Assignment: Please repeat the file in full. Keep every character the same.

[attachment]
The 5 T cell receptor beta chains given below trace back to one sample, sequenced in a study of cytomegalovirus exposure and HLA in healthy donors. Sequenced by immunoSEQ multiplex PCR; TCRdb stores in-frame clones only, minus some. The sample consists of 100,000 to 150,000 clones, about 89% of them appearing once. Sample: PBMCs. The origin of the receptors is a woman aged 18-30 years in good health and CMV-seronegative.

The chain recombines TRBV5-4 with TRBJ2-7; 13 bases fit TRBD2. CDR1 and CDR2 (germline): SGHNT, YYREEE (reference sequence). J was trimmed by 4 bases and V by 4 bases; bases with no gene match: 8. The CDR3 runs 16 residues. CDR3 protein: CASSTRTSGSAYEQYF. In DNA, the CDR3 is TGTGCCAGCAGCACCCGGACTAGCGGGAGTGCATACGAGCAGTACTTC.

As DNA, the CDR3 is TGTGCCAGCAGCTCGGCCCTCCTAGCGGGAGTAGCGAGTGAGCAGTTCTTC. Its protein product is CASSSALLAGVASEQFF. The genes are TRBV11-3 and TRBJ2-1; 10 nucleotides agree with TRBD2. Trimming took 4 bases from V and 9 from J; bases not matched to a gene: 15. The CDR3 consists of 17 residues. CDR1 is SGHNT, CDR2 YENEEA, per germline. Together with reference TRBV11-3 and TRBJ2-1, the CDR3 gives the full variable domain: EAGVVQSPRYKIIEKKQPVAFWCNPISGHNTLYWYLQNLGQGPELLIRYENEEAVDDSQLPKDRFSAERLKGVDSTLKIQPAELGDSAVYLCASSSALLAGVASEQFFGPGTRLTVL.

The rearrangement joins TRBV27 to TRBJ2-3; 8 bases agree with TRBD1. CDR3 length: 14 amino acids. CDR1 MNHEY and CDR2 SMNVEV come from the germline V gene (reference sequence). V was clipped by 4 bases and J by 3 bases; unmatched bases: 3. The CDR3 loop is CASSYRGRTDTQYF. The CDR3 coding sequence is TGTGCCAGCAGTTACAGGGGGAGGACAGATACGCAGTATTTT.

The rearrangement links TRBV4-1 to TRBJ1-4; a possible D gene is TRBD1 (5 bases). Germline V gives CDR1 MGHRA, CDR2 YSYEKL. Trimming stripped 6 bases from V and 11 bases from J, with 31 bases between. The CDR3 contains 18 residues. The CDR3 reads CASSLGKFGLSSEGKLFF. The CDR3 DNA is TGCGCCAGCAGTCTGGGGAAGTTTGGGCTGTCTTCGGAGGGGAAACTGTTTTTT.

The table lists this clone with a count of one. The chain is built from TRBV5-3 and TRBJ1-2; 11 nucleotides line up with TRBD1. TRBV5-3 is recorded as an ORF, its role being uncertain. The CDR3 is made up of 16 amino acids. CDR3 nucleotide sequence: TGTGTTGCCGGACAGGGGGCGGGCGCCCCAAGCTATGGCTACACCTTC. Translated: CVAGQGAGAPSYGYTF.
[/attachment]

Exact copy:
The 5 T cell receptor beta chains given below trace back to one sample, sequenced in a study of cytomegalovirus exposure and HLA in healthy donors. Sequenced by immunoSEQ multiplex PCR; TCRdb stores in-frame clones only, minus some. The sample consists of 100,000 to 150,000 clones, about 89% of them appearing once. Sample: PBMCs. The origin of the receptors is a woman aged 18-30 years in good health and CMV-seronegative.

The chain recombines TRBV5-4 with TRBJ2-7; 13 bases fit TRBD2. CDR1 and CDR2 (germline): SGHNT, YYREEE (reference sequence). J was trimmed by 4 bases and V by 4 bases; bases with no gene match: 8. The CDR3 runs 16 residues. CDR3 protein: CASSTRTSGSAYEQYF. In DNA, the CDR3 is TGTGCCAGCAGCACCCGGACTAGCGGGAGTGCATACGAGCAGTACTTC.

As DNA, the CDR3 is TGTGCCAGCAGCTCGGCCCTCCTAGCGGGAGTAGCGAGTGAGCAGTTCTTC. Its protein product is CASSSALLAGVASEQFF. The genes are TRBV11-3 and TRBJ2-1; 10 nucleotides agree with TRBD2. Trimming took 4 bases from V and 9 from J; bases not matched to a gene: 15. The CDR3 consists of 17 residues. CDR1 is SGHNT, CDR2 YENEEA, per germline. Together with reference TRBV11-3 and TRBJ2-1, the CDR3 gives the full variable domain: EAGVVQSPRYKIIEKKQPVAFWCNPISGHNTLYWYLQNLGQGPELLIRYENEEAVDDSQLPKDRFSAERLKGVDSTLKIQPAELGDSAVYLCASSSALLAGVASEQFFGPGTRLTVL.

The rearrangement joins TRBV27 to TRBJ2-3; 8 bases agree with TRBD1. CDR3 length: 14 amino acids. CDR1 MNHEY and CDR2 SMNVEV come from the germline V gene (reference sequence). V was clipped by 4 bases and J by 3 bases; unmatched bases: 3. The CDR3 loop is CASSYRGRTDTQYF. The CDR3 coding sequence is TGTGCCAGCAGTTACAGGGGGAGGACAGATACGCAGTATTTT.

The rearrangement links TRBV4-1 to TRBJ1-4; a possible D gene is TRBD1 (5 bases). Germline V gives CDR1 MGHRA, CDR2 YSYEKL. Trimming stripped 6 bases from V and 11 bases from J, with 31 bases between. The CDR3 contains 18 residues. The CDR3 reads CASSLGKFGLSSEGKLFF. The CDR3 DNA is TGCGCCAGCAGTCTGGGGAAGTTTGGGCTGTCTTCGGAGGGGAAACTGTTTTTT.

The table lists this clone with a count of one. The chain is built from TRBV5-3 and TRBJ1-2; 11 nucleotides line up with TRBD1. TRBV5-3 is recorded as an ORF, its role being uncertain. The CDR3 is made up of 16 amino acids. CDR3 nucleotide sequence: TGTGTTGCCGGACAGGGGGCGGGCGCCCCAAGCTATGGCTACACCTTC. Translated: CVAGQGAGAPSYGYTF.